Book Image

Python Machine Learning Blueprints - Second Edition

By : Alexander Combs, Michael Roman
Book Image

Python Machine Learning Blueprints - Second Edition

By: Alexander Combs, Michael Roman

Overview of this book

Machine learning is transforming the way we understand and interact with the world around us. This book is the perfect guide for you to put your knowledge and skills into practice and use the Python ecosystem to cover key domains in machine learning. This second edition covers a range of libraries from the Python ecosystem, including TensorFlow and Keras, to help you implement real-world machine learning projects. The book begins by giving you an overview of machine learning with Python. With the help of complex datasets and optimized techniques, you’ll go on to understand how to apply advanced concepts and popular machine learning algorithms to real-world projects. Next, you’ll cover projects from domains such as predictive analytics to analyze the stock market and recommendation systems for GitHub repositories. In addition to this, you’ll also work on projects from the NLP domain to create a custom news feed using frameworks such as scikit-learn, TensorFlow, and Keras. Following this, you’ll learn how to build an advanced chatbot, and scale things up using PySpark. In the concluding chapters, you can look forward to exciting insights into deep learning and you'll even create an application using computer vision and neural networks. By the end of this book, you’ll be able to analyze data seamlessly and make a powerful impact through your projects.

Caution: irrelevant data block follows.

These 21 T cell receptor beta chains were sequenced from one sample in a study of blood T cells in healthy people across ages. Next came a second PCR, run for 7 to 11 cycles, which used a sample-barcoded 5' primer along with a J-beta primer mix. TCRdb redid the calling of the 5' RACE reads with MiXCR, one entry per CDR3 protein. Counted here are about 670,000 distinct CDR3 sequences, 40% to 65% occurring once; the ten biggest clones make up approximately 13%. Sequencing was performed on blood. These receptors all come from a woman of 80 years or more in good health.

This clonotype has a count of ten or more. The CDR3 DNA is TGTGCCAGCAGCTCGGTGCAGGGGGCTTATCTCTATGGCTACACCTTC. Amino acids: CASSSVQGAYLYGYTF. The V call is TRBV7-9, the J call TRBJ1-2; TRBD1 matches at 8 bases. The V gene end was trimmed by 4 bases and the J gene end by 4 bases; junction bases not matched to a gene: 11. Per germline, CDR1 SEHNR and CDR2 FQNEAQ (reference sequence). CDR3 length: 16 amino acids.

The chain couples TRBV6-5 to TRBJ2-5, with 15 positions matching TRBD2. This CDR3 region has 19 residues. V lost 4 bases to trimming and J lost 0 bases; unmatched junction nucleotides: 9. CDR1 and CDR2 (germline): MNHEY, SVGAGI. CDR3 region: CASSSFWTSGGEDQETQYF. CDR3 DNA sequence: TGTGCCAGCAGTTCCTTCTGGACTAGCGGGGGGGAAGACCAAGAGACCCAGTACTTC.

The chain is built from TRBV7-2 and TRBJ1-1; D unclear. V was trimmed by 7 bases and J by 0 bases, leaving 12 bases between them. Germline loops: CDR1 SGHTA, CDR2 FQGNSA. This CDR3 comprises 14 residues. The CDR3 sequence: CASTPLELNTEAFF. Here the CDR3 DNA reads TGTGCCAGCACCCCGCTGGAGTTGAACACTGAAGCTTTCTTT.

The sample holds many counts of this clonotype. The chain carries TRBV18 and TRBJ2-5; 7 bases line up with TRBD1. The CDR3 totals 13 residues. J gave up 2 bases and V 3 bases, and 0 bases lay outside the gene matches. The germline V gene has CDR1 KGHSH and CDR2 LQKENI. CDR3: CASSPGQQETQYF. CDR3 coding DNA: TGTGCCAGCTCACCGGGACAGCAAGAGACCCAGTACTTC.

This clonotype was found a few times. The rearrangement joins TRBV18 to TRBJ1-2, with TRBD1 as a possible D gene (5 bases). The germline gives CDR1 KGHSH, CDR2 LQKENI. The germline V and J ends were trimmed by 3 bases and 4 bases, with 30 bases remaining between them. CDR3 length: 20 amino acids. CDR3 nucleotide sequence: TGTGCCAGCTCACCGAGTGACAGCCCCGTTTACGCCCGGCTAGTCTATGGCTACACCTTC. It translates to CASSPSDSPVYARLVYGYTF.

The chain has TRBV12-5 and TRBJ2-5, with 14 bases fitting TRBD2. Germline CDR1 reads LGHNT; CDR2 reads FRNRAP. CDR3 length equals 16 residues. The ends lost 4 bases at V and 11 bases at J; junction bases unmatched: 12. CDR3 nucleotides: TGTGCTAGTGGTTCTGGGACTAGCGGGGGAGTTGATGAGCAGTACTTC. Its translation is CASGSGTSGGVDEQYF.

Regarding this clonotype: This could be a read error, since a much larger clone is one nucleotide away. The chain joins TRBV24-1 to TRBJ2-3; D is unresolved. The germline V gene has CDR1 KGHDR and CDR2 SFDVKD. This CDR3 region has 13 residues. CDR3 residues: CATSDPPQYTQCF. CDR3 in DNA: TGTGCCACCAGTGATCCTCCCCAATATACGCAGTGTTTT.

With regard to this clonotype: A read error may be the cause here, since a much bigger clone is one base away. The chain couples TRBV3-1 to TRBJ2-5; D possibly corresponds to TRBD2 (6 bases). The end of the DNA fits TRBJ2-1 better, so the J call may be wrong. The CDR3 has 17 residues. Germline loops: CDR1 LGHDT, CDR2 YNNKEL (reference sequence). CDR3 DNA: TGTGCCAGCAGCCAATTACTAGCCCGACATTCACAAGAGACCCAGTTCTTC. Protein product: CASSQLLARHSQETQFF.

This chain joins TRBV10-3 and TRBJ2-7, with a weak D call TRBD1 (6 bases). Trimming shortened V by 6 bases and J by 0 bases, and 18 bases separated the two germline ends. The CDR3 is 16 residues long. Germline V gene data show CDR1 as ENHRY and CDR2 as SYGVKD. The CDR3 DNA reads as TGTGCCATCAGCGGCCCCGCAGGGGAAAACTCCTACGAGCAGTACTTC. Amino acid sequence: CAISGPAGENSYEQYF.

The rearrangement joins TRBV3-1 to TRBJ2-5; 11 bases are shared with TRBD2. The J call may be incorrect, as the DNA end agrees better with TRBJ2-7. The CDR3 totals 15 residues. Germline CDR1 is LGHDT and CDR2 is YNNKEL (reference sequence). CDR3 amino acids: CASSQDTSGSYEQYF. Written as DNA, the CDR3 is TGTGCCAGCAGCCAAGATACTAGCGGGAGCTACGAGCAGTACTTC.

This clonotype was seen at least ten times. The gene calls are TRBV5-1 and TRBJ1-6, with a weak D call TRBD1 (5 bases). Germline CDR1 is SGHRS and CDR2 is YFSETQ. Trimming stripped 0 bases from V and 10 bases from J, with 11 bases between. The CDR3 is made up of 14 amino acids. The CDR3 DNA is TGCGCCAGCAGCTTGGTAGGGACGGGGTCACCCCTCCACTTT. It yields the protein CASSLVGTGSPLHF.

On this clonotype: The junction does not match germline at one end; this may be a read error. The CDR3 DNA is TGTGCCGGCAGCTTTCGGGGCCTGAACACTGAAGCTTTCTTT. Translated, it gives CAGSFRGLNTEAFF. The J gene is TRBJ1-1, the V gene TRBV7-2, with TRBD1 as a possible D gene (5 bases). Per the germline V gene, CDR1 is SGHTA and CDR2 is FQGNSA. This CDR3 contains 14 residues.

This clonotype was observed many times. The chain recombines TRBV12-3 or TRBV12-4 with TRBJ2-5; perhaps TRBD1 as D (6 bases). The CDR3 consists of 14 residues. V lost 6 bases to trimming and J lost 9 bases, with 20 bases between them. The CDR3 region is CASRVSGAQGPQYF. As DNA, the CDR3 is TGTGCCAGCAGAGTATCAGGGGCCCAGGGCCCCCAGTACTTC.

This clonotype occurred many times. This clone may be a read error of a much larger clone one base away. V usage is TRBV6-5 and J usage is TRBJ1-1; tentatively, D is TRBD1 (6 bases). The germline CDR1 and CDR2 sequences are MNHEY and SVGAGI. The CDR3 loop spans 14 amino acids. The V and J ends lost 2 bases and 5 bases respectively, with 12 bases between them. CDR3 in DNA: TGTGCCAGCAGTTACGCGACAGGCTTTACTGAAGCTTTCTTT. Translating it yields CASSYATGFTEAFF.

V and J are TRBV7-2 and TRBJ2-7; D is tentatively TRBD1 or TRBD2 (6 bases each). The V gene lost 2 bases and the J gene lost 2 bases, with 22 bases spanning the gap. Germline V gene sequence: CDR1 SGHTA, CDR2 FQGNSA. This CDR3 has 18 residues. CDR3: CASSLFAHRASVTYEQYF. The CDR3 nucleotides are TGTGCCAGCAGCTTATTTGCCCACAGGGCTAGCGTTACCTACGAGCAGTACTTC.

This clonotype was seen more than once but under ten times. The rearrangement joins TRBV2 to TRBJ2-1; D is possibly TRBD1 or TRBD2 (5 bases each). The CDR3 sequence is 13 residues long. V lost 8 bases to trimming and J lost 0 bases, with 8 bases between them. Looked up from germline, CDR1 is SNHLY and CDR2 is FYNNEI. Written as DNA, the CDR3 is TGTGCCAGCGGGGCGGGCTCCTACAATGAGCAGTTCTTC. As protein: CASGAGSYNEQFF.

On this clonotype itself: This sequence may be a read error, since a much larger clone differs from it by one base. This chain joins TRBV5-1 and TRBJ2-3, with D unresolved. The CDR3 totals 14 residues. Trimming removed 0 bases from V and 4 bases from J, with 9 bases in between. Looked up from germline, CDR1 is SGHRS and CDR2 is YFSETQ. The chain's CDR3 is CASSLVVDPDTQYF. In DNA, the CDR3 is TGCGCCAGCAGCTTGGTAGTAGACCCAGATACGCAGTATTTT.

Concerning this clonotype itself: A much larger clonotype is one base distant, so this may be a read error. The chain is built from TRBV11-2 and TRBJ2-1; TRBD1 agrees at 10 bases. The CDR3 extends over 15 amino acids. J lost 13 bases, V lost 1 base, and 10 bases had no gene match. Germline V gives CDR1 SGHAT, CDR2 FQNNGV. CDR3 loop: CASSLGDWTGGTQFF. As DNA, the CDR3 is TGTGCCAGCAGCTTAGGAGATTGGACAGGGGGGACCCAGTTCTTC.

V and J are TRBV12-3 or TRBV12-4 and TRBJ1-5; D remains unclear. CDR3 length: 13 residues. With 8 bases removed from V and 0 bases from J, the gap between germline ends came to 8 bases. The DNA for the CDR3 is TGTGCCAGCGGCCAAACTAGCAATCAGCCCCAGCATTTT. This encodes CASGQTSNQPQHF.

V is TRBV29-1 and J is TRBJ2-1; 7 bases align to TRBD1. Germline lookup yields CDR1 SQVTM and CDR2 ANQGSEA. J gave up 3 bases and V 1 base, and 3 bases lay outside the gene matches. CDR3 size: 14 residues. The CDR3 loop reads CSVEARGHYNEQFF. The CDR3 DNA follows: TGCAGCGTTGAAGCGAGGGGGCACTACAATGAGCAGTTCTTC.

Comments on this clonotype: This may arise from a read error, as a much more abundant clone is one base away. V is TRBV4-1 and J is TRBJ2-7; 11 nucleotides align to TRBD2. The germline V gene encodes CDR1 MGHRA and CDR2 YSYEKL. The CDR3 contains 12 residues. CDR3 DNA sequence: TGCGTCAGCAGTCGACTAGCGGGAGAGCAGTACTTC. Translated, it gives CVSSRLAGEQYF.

Table of Contents (13 chapters)

Data science/machine learning workflow

Building machine learning applications, while similar in many respects to the standard engineering paradigm, differs in one crucial aspect: the need to work with data as a raw material. The success of your project will, in large part, depend on the quality of the data you acquire, as well as your handling of that data. And because working with data falls into the domain of data science, it is helpful to understand the data science workflow:

Data science workflow

The process involves these six steps in the following order:

  1. Acquisition
  2. Inspection
  3. Preparation
  4. Modeling
  5. Evaluation
  6. Deployment

Frequently, there is a need to circle back to prior steps, such as when inspecting and preparing the data, or when evaluating and modeling, but the process at a high level can be as described in the preceding list.

Let's now discuss each step in detail.


Data for machine learning applications can come from any number of sources; it may be emailed to you as a CSV file, it may come from pulling down server logs, or it may require building a custom web scraper. Data is also likely to exist in any number of formats. In most cases, you will be dealing with text-based data, but, as we'll see, machine learning applications may just as easily be built that utilize images or even video files. Regardless of the format, once you have secured the data, it is crucial that you understand what's in the data, as well as what isn't.